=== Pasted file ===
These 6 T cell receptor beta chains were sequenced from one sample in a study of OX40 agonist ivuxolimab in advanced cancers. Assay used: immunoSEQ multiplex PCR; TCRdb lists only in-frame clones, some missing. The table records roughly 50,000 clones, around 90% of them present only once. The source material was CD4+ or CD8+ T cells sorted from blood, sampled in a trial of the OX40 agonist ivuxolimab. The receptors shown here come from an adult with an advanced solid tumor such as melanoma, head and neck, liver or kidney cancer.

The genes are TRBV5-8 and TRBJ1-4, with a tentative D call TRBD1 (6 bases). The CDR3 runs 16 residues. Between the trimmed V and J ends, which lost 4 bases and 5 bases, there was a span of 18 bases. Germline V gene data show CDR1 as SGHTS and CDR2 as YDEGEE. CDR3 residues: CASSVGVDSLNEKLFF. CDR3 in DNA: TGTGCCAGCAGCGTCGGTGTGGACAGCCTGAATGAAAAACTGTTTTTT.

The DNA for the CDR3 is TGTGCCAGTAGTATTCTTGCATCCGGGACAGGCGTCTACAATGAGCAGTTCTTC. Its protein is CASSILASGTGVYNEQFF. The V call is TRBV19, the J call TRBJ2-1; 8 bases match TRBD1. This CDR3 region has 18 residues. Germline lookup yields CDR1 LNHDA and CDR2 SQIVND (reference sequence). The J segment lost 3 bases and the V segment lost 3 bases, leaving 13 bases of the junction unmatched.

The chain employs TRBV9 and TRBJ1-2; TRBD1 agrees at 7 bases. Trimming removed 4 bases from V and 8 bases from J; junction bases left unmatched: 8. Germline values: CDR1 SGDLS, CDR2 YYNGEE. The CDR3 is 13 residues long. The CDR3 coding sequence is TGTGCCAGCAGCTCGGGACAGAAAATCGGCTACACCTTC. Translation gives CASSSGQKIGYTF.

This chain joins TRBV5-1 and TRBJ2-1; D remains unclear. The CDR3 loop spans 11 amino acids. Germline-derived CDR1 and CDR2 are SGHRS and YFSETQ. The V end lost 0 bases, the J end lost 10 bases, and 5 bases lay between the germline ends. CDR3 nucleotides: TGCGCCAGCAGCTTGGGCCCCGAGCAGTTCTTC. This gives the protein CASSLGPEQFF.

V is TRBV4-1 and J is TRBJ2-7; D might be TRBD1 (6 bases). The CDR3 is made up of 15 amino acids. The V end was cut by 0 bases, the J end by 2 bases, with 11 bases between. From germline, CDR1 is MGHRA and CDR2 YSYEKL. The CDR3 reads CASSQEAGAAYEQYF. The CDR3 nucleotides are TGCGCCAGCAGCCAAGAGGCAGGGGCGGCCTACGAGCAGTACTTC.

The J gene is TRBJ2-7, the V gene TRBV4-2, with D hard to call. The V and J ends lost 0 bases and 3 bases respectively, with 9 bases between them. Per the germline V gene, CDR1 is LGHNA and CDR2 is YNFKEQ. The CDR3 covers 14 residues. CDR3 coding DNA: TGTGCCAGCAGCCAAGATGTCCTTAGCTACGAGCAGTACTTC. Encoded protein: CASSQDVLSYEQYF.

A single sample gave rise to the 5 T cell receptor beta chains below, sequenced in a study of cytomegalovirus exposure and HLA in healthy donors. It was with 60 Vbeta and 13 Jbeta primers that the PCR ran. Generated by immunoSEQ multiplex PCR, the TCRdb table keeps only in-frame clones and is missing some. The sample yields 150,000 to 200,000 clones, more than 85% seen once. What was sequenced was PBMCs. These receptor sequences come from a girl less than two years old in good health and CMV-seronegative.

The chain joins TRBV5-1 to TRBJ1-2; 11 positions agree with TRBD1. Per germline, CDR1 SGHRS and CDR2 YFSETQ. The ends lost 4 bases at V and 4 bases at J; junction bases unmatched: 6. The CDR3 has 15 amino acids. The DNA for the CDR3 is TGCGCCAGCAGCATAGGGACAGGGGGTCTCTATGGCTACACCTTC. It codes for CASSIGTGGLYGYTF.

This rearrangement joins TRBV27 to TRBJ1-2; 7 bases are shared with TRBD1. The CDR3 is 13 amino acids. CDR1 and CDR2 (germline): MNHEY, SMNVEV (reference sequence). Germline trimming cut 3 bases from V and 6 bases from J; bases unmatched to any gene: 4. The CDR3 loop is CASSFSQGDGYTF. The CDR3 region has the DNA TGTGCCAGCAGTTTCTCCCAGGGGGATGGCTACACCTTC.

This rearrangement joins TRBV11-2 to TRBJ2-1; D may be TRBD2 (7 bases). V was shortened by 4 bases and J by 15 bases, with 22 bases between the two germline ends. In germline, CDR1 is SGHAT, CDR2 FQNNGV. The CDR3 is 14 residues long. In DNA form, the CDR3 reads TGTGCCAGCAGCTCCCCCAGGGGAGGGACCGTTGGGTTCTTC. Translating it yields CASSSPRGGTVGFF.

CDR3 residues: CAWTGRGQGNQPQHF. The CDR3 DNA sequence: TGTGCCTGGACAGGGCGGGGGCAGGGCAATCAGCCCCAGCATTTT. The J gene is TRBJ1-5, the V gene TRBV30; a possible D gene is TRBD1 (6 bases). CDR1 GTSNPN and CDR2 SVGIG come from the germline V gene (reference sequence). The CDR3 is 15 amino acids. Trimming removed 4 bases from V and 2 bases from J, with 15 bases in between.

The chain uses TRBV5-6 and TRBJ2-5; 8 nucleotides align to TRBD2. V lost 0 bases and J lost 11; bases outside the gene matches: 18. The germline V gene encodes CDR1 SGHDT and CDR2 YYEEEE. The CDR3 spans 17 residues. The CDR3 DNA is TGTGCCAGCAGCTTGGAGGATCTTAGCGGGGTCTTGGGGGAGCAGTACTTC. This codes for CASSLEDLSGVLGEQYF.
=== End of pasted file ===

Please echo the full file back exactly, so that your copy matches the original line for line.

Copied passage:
These 6 T cell receptor beta chains were sequenced from one sample in a study of OX40 agonist ivuxolimab in advanced cancers. Assay used: immunoSEQ multiplex PCR; TCRdb lists only in-frame clones, some missing. The table records roughly 50,000 clones, around 90% of them present only once. The source material was CD4+ or CD8+ T cells sorted from blood, sampled in a trial of the OX40 agonist ivuxolimab. The receptors shown here come from an adult with an advanced solid tumor such as melanoma, head and neck, liver or kidney cancer.

The genes are TRBV5-8 and TRBJ1-4, with a tentative D call TRBD1 (6 bases). The CDR3 runs 16 residues. Between the trimmed V and J ends, which lost 4 bases and 5 bases, there was a span of 18 bases. Germline V gene data show CDR1 as SGHTS and CDR2 as YDEGEE. CDR3 residues: CASSVGVDSLNEKLFF. CDR3 in DNA: TGTGCCAGCAGCGTCGGTGTGGACAGCCTGAATGAAAAACTGTTTTTT.

The DNA for the CDR3 is TGTGCCAGTAGTATTCTTGCATCCGGGACAGGCGTCTACAATGAGCAGTTCTTC. Its protein is CASSILASGTGVYNEQFF. The V call is TRBV19, the J call TRBJ2-1; 8 bases match TRBD1. This CDR3 region has 18 residues. Germline lookup yields CDR1 LNHDA and CDR2 SQIVND (reference sequence). The J segment lost 3 bases and the V segment lost 3 bases, leaving 13 bases of the junction unmatched.

The chain employs TRBV9 and TRBJ1-2; TRBD1 agrees at 7 bases. Trimming removed 4 bases from V and 8 bases from J; junction bases left unmatched: 8. Germline values: CDR1 SGDLS, CDR2 YYNGEE. The CDR3 is 13 residues long. The CDR3 coding sequence is TGTGCCAGCAGCTCGGGACAGAAAATCGGCTACACCTTC. Translation gives CASSSGQKIGYTF.

This chain joins TRBV5-1 and TRBJ2-1; D remains unclear. The CDR3 loop spans 11 amino acids. Germline-derived CDR1 and CDR2 are SGHRS and YFSETQ. The V end lost 0 bases, the J end lost 10 bases, and 5 bases lay between the germline ends. CDR3 nucleotides: TGCGCCAGCAGCTTGGGCCCCGAGCAGTTCTTC. This gives the protein CASSLGPEQFF.

V is TRBV4-1 and J is TRBJ2-7; D might be TRBD1 (6 bases). The CDR3 is made up of 15 amino acids. The V end was cut by 0 bases, the J end by 2 bases, with 11 bases between. From germline, CDR1 is MGHRA and CDR2 YSYEKL. The CDR3 reads CASSQEAGAAYEQYF. The CDR3 nucleotides are TGCGCCAGCAGCCAAGAGGCAGGGGCGGCCTACGAGCAGTACTTC.

The J gene is TRBJ2-7, the V gene TRBV4-2, with D hard to call. The V and J ends lost 0 bases and 3 bases respectively, with 9 bases between them. Per the germline V gene, CDR1 is LGHNA and CDR2 is YNFKEQ. The CDR3 covers 14 residues. CDR3 coding DNA: TGTGCCAGCAGCCAAGATGTCCTTAGCTACGAGCAGTACTTC. Encoded protein: CASSQDVLSYEQYF.

A single sample gave rise to the 5 T cell receptor beta chains below, sequenced in a study of cytomegalovirus exposure and HLA in healthy donors. It was with 60 Vbeta and 13 Jbeta primers that the PCR ran. Generated by immunoSEQ multiplex PCR, the TCRdb table keeps only in-frame clones and is missing some. The sample yields 150,000 to 200,000 clones, more than 85% seen once. What was sequenced was PBMCs. These receptor sequences come from a girl less than two years old in good health and CMV-seronegative.

The chain joins TRBV5-1 to TRBJ1-2; 11 positions agree with TRBD1. Per germline, CDR1 SGHRS and CDR2 YFSETQ. The ends lost 4 bases at V and 4 bases at J; junction bases unmatched: 6. The CDR3 has 15 amino acids. The DNA for the CDR3 is TGCGCCAGCAGCATAGGGACAGGGGGTCTCTATGGCTACACCTTC. It codes for CASSIGTGGLYGYTF.

This rearrangement joins TRBV27 to TRBJ1-2; 7 bases are shared with TRBD1. The CDR3 is 13 amino acids. CDR1 and CDR2 (germline): MNHEY, SMNVEV (reference sequence). Germline trimming cut 3 bases from V and 6 bases from J; bases unmatched to any gene: 4. The CDR3 loop is CASSFSQGDGYTF. The CDR3 region has the DNA TGTGCCAGCAGTTTCTCCCAGGGGGATGGCTACACCTTC.

This rearrangement joins TRBV11-2 to TRBJ2-1; D may be TRBD2 (7 bases). V was shortened by 4 bases and J by 15 bases, with 22 bases between the two germline ends. In germline, CDR1 is SGHAT, CDR2 FQNNGV. The CDR3 is 14 residues long. In DNA form, the CDR3 reads TGTGCCAGCAGCTCCCCCAGGGGAGGGACCGTTGGGTTCTTC. Translating it yields CASSSPRGGTVGFF.

CDR3 residues: CAWTGRGQGNQPQHF. The CDR3 DNA sequence: TGTGCCTGGACAGGGCGGGGGCAGGGCAATCAGCCCCAGCATTTT. The J gene is TRBJ1-5, the V gene TRBV30; a possible D gene is TRBD1 (6 bases). CDR1 GTSNPN and CDR2 SVGIG come from the germline V gene (reference sequence). The CDR3 is 15 amino acids. Trimming removed 4 bases from V and 2 bases from J, with 15 bases in between.

The chain uses TRBV5-6 and TRBJ2-5; 8 nucleotides align to TRBD2. V lost 0 bases and J lost 11; bases outside the gene matches: 18. The germline V gene encodes CDR1 SGHDT and CDR2 YYEEEE. The CDR3 spans 17 residues. The CDR3 DNA is TGTGCCAGCAGCTTGGAGGATCTTAGCGGGGTCTTGGGGGAGCAGTACTTC. This codes for CASSLEDLSGVLGEQYF.